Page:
The presence of clouds in the High Arctic plays a fundamental role in the energy balance of the region, particularly in relation to the seasonal prolonged periods of darkness and daylight. To investigate the properties of Arctic clouds, an Extended-range Atmospheric Emitted Radiance Interferometer (E-AERI) was installed at the Polar Environment Atmospheric Research Laboratory (PEARL) at Eureka, Canada (80°N, 86°W) in October 2008. The E-AERI is a moderate resolution (1 cm−1) Fourier Transform Infrared Spectrometer that measures the absolute downwelling infrared spectral radiance from the atmosphere between 400 and 3000 cm−1. Spectra are recorded every 7 minutes year round, including during the polar night.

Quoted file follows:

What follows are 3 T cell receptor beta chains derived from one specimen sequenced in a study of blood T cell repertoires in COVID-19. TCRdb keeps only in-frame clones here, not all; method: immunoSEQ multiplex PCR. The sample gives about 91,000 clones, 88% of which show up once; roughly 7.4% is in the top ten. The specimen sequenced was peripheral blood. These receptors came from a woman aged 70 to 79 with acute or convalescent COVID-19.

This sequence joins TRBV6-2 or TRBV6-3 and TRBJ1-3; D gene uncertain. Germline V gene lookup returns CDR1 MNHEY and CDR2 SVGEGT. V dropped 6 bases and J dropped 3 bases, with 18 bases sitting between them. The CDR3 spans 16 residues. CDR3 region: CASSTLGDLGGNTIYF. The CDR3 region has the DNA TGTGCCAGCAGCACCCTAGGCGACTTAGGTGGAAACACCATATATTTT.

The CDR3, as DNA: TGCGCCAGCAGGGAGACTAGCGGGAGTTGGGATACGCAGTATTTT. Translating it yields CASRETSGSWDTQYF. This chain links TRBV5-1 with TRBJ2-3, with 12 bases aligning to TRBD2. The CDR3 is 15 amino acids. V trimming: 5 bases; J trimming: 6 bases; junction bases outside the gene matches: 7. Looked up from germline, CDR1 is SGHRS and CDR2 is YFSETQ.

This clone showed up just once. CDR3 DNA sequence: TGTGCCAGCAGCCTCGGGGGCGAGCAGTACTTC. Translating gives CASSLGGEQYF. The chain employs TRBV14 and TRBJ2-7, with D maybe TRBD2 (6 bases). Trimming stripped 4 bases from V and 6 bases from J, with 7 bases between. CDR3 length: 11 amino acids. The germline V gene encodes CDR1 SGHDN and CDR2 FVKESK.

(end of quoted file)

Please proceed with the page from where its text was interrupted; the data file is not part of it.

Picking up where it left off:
Using observations from the E-AERI, an iterative optimal nonlinear inverse method based on the Levenberg–Marquardt algorithm, the CLoud and Atmospheric Radiation Retrieval Algorithm (CLARRA) is used to retrieve cloud properties. This retrieval uses radiances within selected microwindows in the E-AERI observation spectrum, particularly the 400-600 and 750-1300 cm-1 regions, which are optically sensitive to the retrieval variables. A preliminary compilation of the retrieved microphysical properties (cloud height, temperature, optical depth, phase, and particle effective radii) at Eureka will be presented. A second retrieval approach based on statistical machine learning techniques is also presented, evaluated, and used to perform cloud microphysical property retrievals using E-AERI data as with the CLARRA retrieval. Comparisons will also be made between these two datasets, and a previous study of the retrievals of such cloud properties using observations from a precursor instrument to the E-AERI (the Polar-AERI), which was located at Eureka between 2006-2009.